Add them together, and that's $3.4 billion that went into value funds, compared with $993 million that went into growth funds. That constitutes a pretty striking trend.

Friday, February 22, 2013

Hedge Funds Love Stocks

There's one group that's pretty excited about the prospects of the current stock market, and it's a fairly significant one: hedge funds. According to research from Goldman Sachs, hedge funds are more exposed to stocks right now that they've been at any point over the past six years.

Goldman says the net long exposure to equities in hedge funds increased to 52 percent in the fourth quarter of 2012. That matched where it was back in the first quarter of 2007, but the figure hasn't been any higher than that in ten years.

Part of it is just playing catch-up. The average hedge fund returned just 8 percent last year, while the Standard & Poor's 500 returned 13 percent. That has continued into the new year, with the average hedge fund up just 3 percent through February 8, while the S&P was up 7 percent.

Thursday, February 21, 2013

Business Loans Are Back

One of the biggest handicaps for our economy following the recession was that the credit markets completely froze up. Having been burned so much by bad lending decisions, banks decided that they weren't going to extend that kind of credit any longer. Credit expands the money supply and grows the economy, so without banks performing their natural function, it created another roadblock for the recovery to get past.

But we finally seem to be getting beyond that. According to the research firm SNL Financial, commercial and industrial loans were up 16 percent in 2012. The number was up by 4.4 percent in the fourth quarter of 2012, and total amount of business loans has now increased for nine quarters in a row.

Part of what's fueling that activity is that banks are flush with cash. With investors still spooked by the 2008-09 market crash, banks have seen an increase in deposits of 29 percent since 2008, to a current total of $9.06 trillion.

Wednesday, February 20, 2013

Cars Are Getting Old

Here's an artifact of the difficult economic times we're living in: The average age of all the light vehicles on the road is up to 11.2 years as of 2012, according to a study done by automotive research firm Polk. Back in 1995, that same number was just 8.4 years. It just crossed over the ten-year mark in 2008.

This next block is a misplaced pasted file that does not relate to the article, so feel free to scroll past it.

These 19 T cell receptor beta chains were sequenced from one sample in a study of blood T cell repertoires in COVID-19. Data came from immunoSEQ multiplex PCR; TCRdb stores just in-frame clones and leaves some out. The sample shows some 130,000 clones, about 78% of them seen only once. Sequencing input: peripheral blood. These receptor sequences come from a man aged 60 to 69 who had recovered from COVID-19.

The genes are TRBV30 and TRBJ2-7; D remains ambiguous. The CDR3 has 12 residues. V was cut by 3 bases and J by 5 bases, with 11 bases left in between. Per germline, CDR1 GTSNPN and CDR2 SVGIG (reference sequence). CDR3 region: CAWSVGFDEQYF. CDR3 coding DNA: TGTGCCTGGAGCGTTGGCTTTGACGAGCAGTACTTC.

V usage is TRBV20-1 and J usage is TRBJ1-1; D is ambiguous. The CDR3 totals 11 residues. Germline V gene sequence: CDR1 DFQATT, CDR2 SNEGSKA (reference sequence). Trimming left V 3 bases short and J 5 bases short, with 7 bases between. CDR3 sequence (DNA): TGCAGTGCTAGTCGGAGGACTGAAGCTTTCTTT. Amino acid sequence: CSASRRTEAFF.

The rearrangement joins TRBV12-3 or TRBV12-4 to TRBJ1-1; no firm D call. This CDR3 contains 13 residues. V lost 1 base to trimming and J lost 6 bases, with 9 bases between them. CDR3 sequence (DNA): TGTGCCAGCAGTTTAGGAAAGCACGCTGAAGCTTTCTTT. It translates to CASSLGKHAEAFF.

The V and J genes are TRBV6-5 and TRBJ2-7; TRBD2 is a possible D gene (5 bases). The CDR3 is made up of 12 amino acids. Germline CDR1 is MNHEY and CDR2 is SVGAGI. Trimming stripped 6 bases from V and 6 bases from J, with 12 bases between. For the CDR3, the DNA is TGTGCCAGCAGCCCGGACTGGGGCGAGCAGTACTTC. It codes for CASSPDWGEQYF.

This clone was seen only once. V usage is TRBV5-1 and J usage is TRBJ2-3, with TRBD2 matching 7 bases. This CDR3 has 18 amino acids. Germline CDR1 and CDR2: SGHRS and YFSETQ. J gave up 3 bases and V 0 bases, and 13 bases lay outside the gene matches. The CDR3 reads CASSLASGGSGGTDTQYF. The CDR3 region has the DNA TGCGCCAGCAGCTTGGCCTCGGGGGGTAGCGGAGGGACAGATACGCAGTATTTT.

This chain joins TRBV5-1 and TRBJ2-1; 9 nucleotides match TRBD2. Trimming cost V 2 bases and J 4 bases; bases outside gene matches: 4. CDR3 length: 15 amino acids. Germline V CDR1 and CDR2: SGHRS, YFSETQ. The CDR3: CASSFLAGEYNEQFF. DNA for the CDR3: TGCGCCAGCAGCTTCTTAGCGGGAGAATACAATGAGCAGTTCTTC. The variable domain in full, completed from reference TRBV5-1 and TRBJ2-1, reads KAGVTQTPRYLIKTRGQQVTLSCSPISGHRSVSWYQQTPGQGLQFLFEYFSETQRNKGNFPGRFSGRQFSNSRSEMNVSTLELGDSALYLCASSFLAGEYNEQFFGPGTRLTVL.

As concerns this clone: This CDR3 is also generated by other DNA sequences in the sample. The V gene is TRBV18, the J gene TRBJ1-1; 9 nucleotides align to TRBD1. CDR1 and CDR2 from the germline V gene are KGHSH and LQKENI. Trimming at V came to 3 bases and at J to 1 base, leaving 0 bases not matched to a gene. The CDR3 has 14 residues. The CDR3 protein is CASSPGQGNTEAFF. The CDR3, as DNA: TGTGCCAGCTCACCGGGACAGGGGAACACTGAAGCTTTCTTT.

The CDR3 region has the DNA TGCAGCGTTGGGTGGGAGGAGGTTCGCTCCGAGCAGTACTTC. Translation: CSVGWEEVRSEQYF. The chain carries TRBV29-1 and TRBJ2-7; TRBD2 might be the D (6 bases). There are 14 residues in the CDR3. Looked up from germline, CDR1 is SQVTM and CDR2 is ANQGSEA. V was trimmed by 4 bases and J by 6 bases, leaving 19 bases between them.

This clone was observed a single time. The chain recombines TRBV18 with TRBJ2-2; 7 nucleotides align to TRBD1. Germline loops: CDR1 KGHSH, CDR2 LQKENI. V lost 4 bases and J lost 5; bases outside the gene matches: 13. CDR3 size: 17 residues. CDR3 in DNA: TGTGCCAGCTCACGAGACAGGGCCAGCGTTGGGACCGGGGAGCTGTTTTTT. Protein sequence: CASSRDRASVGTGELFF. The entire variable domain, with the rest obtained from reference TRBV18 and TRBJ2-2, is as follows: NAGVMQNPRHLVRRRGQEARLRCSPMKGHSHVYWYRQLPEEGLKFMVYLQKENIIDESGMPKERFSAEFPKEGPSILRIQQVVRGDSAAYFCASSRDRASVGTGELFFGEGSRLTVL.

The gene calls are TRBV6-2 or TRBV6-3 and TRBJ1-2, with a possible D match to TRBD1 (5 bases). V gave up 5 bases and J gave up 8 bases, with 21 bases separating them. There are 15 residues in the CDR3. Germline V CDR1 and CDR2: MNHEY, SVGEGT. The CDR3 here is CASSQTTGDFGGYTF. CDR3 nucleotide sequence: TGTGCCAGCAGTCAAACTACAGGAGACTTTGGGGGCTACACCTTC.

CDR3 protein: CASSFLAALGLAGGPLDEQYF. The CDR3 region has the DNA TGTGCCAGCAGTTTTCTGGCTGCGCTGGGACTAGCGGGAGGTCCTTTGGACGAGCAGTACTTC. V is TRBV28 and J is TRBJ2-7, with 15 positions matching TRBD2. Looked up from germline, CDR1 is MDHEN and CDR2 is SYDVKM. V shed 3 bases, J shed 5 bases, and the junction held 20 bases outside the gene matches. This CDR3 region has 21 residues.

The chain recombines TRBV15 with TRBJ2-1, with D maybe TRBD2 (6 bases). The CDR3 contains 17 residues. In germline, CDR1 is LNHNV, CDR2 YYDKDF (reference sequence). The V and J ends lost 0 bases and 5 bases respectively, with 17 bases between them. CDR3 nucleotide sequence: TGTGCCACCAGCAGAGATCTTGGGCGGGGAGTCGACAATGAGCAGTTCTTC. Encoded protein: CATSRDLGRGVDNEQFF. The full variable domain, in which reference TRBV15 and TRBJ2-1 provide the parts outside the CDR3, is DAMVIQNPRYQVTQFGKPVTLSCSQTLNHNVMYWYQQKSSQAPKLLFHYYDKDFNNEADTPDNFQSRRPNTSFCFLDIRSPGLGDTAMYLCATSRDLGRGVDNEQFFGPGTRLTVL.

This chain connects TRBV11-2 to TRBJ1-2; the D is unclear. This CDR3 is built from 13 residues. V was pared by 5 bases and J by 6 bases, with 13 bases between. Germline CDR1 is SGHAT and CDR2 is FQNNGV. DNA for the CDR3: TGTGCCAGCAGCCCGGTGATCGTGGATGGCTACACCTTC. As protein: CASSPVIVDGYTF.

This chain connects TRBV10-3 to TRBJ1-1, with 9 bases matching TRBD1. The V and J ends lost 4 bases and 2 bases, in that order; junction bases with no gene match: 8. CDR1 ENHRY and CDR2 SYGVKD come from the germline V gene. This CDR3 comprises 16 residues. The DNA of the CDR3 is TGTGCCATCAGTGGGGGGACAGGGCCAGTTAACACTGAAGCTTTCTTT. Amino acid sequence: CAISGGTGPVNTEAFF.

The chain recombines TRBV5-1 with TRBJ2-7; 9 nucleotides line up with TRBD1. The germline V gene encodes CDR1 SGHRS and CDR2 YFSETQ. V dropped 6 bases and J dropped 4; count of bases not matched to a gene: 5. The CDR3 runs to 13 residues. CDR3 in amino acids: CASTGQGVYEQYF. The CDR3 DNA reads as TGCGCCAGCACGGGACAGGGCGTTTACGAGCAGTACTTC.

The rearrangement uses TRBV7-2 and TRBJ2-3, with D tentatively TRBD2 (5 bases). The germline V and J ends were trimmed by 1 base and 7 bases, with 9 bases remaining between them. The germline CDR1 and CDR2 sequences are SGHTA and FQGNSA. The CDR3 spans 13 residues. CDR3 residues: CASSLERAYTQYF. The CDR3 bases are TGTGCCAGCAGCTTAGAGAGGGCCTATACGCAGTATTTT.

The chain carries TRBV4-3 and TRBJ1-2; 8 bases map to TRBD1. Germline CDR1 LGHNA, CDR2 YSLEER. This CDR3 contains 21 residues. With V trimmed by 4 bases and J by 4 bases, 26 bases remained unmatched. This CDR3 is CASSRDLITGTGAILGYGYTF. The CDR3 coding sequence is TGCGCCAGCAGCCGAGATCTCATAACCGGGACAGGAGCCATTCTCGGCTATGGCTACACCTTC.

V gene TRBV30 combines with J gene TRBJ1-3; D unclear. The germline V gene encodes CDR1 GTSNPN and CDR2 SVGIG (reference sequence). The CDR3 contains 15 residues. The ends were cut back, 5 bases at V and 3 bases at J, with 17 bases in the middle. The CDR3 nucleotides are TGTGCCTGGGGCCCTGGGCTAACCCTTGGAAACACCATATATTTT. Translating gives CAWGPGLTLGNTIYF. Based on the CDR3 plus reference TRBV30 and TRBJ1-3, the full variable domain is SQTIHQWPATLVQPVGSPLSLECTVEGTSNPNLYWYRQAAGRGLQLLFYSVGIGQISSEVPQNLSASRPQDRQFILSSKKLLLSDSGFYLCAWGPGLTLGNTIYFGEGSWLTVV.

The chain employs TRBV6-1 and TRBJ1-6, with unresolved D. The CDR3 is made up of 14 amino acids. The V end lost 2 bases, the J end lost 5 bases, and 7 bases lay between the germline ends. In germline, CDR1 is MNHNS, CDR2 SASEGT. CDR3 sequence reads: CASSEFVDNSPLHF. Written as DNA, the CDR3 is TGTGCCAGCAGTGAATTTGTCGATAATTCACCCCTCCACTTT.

Part of that can be attributed to cars and trucks that are simply built better these days, and as a result, they have been lasting longer. But it also indicates that as the economy improves, we could see more and more people trading in their clunkers for new vehicles.

We've started to see that already. Motor vehicle dealers report that they have seen their sales jump by 15 percent since 2011.  Business has been good for auto parts supplies as well, who have been furnishing the replacement pieces to keep those older cars on the road.

Tuesday, February 19, 2013

M&A Activity Perks Up

Last week’s news about the takeover of Heinz by Warren Buffett’s investment group and the merger between American Airlines and US Airways pointed up a new wave of transactions among American corporations. A strong stock market does generally lead the way to more merger activity, and that looks to be what’s happening so far.
There was $40 billion worth of deals struck last Thursday alone, with Heinz and the airline merger both being announced on that day. Earlier in the month, Dell went private in a $20 billion deal, and Comcast bought up nearly half of NBC Universal for $18 billion.

Altogether, there has been $160 billion in mergers and acquisitions announced so far in 2013. That’s the most in the first month and a half of any year since 2005. These deals can have an significant effect on stock prices - bankrupt American Airlines' share price nearly doubled the day its merger was announced - so they're well worth watching.